The Federal Motor Carrier Safety Administration (FMCSA) announced today that it has fined motor carriers from New Hampshire and Virginia and that, as a result of an investigation, three employees of a Florida mover pled guilty in federal court to criminal action. Cormier Movers of North Hampton, NH, and ACM Transportation LLC of Fairfax, VA were served with Notice of Claim letters. FMCSA uses the letters to initiate enforcement action for violations of the Federal Motor Carrier Safety Regulations (FMCSR). The carriers were assessed civil penalties of $21,000 and $220,000, respectively.
Cormier, a for-hire carrier that primarily hauls household goods, was cited for improper handling of loss and damage claims, for failing to provide the required consumer information and an accurate summary of its dispute settlement process, and for failing to weigh interstate household good shipments in the required form and manner.
According to the FMCSA, interstate common carriers of household goods must provide consumers with certain information so that they will understand their rights as customers. Shipments transported on a weight-based estimate must be weighed in a specific manner. Upon delivery, the consumer should receive a weigh ticket stating the actual weight of the shipment. The weight is used in determining the total charges of the shipment.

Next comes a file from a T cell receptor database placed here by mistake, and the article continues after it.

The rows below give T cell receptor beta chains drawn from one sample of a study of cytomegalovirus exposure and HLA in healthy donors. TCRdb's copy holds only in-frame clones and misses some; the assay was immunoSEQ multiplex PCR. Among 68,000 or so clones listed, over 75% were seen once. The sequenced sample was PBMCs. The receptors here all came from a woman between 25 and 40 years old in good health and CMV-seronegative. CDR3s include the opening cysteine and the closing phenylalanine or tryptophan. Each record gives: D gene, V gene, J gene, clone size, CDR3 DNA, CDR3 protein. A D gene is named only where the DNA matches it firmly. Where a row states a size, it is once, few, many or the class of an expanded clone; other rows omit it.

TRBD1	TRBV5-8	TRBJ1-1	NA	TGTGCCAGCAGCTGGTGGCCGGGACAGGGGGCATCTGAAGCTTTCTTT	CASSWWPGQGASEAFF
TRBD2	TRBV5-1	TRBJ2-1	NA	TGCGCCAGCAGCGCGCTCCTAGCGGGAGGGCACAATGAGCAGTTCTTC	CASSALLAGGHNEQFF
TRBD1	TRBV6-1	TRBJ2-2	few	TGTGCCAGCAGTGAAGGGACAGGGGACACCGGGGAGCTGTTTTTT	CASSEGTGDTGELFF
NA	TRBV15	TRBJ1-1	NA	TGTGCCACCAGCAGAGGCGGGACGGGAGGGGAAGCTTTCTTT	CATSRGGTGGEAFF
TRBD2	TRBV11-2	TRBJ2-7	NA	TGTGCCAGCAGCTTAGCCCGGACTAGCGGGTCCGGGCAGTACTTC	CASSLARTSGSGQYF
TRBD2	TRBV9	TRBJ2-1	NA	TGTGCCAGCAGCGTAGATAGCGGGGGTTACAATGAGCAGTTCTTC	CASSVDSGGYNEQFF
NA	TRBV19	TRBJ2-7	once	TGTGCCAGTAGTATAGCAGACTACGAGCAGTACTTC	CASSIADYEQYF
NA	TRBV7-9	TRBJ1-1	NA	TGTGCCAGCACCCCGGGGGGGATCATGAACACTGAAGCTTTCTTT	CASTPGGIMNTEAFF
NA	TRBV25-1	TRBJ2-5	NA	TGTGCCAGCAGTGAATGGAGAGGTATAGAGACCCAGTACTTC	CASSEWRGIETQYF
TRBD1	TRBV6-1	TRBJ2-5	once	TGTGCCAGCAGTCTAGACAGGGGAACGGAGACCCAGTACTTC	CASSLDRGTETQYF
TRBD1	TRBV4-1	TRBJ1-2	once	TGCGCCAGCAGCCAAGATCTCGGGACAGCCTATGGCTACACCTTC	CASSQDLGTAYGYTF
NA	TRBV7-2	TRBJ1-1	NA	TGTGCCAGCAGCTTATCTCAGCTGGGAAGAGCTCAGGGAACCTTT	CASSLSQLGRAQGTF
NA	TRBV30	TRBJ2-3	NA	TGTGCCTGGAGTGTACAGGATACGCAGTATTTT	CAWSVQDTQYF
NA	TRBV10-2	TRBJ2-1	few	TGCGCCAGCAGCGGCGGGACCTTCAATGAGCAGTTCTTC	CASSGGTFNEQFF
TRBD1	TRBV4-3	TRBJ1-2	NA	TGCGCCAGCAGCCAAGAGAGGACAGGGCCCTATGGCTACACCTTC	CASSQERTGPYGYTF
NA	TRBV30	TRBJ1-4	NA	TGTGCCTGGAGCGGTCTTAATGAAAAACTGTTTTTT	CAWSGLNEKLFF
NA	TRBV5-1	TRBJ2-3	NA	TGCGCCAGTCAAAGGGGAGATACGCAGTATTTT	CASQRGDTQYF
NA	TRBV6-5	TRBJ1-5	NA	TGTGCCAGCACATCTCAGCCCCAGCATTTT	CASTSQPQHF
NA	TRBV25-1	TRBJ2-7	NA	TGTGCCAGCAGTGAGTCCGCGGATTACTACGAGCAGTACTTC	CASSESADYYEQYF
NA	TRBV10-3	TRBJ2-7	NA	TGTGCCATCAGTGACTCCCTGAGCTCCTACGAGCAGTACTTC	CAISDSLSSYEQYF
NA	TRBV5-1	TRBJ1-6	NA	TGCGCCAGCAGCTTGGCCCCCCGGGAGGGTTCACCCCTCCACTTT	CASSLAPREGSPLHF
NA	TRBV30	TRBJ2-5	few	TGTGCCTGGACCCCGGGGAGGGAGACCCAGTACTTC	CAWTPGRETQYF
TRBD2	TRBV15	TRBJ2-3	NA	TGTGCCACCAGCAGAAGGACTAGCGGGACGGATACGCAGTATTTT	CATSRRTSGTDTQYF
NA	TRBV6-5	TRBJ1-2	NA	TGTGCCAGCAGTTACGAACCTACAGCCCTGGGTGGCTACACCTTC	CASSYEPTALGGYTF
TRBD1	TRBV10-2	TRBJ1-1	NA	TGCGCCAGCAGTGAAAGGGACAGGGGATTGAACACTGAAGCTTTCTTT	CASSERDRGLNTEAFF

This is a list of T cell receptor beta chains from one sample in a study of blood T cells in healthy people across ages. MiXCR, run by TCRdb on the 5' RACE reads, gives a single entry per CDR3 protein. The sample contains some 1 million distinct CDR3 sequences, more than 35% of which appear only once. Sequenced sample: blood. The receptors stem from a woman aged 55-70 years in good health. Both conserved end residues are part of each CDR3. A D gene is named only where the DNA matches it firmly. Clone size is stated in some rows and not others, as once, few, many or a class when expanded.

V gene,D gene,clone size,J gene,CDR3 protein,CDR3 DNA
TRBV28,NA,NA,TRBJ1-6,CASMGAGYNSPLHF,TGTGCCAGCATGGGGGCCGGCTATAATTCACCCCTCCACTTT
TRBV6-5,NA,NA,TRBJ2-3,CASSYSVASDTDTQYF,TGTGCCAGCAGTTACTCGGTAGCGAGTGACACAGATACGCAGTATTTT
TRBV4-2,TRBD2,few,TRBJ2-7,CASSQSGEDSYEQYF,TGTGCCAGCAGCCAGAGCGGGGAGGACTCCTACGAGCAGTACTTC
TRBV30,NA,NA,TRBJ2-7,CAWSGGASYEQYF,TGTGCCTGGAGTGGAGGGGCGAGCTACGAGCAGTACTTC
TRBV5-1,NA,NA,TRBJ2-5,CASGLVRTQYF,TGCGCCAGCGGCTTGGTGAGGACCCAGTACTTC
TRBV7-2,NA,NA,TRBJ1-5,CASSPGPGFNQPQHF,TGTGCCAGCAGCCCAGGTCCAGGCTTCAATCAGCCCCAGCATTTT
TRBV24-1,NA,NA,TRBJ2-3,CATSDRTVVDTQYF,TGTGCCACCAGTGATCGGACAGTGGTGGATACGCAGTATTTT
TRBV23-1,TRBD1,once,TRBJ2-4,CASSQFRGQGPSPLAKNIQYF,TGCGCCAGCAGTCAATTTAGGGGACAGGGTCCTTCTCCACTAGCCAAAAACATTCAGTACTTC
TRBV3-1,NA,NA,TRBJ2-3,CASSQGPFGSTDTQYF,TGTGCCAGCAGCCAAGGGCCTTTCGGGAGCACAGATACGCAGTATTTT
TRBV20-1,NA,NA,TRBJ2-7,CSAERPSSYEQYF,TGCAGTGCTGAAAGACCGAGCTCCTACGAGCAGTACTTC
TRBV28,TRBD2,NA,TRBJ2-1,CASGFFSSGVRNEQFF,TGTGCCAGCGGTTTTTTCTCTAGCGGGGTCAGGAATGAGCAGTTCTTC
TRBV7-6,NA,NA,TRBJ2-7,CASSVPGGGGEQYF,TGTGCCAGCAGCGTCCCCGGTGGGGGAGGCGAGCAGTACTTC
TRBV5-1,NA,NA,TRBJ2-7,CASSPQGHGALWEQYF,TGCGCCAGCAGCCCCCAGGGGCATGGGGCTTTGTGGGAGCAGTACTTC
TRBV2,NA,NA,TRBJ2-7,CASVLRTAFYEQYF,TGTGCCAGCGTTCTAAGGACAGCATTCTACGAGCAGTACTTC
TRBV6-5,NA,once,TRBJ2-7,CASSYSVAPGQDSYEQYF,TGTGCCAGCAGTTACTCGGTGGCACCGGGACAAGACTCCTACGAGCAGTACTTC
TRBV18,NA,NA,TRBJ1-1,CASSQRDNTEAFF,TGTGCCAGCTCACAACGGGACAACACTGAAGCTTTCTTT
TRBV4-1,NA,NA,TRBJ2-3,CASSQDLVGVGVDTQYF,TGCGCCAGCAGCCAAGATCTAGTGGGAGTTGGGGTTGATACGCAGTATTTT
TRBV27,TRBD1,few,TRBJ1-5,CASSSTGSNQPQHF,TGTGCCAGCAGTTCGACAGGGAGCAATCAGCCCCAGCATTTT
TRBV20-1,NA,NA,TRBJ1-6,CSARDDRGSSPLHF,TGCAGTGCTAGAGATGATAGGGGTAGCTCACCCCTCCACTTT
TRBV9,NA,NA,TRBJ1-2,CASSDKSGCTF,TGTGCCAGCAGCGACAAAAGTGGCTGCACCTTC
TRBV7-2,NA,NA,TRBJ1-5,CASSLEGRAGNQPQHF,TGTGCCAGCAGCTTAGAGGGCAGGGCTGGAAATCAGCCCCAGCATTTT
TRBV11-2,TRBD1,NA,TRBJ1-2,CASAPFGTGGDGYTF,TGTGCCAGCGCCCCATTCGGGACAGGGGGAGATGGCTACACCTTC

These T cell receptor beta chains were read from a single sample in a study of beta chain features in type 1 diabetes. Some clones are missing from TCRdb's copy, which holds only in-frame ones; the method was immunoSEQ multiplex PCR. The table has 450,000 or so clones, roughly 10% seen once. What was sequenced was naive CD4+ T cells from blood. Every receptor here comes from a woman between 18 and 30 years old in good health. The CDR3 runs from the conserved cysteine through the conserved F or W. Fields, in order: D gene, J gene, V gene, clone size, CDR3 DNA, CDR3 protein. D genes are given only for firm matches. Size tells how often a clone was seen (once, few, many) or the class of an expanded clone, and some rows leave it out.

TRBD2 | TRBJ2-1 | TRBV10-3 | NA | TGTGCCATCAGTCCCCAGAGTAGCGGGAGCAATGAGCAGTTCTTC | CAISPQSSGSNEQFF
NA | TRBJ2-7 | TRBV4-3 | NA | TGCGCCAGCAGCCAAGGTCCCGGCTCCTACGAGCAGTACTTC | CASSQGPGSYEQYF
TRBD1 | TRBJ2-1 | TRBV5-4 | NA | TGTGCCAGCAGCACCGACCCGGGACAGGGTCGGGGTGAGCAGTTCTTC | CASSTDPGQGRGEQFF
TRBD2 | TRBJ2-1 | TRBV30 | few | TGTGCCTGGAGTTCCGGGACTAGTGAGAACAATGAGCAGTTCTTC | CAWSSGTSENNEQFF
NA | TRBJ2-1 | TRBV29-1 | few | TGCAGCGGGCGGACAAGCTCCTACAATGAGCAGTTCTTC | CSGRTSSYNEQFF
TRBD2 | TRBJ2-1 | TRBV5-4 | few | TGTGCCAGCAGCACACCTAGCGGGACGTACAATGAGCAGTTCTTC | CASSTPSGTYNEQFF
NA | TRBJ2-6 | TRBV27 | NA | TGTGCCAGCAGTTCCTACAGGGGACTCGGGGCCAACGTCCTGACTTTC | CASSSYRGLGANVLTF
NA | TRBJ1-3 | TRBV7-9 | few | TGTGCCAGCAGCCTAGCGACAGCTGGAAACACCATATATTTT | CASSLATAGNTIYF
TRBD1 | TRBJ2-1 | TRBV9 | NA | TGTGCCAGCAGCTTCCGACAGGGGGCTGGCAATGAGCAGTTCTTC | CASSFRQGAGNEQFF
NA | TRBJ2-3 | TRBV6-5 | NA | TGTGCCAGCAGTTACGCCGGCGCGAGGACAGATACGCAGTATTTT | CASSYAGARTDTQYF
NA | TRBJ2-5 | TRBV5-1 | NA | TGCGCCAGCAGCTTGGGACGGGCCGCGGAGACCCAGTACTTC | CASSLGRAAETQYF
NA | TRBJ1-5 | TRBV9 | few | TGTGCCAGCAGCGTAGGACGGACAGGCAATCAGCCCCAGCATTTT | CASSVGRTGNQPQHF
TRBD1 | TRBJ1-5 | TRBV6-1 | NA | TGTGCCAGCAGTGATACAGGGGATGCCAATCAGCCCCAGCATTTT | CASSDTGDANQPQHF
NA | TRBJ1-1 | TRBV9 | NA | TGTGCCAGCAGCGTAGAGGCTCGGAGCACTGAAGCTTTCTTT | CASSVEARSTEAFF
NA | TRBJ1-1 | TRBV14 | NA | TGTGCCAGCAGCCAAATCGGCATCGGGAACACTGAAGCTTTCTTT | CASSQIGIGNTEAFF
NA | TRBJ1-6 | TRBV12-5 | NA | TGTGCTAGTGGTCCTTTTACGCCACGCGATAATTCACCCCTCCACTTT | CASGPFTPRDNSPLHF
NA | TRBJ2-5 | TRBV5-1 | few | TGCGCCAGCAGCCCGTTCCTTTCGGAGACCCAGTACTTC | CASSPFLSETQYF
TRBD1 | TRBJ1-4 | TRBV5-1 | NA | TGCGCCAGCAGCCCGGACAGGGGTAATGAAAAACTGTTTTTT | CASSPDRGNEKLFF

ACM Transportation, a for-hire motor carrier that primarily hauls garbage, refuse and trash, was cited for multiple violations of the FMCSR involving drug and alcohol testing and excessive hours of service. They were discovered during an investigation conducted by FMCSA’s Virginia Division. Also, ACM Transportation was issued a proposed unsatisfactory safety rating for these violations.
FMCSA also announced today that a June 1998 investigation has led to criminal action. Defendants David Frank, Melanie Murphy,and Caroline McGowan pled guilty before U.S. District Court Judge Daniel T. K. Hurley to conspiracy and tariff violations in the transportation of household goods across state lines.
The defendants face sentencing of up to two years in prison and may be required to pay restitution to shippers.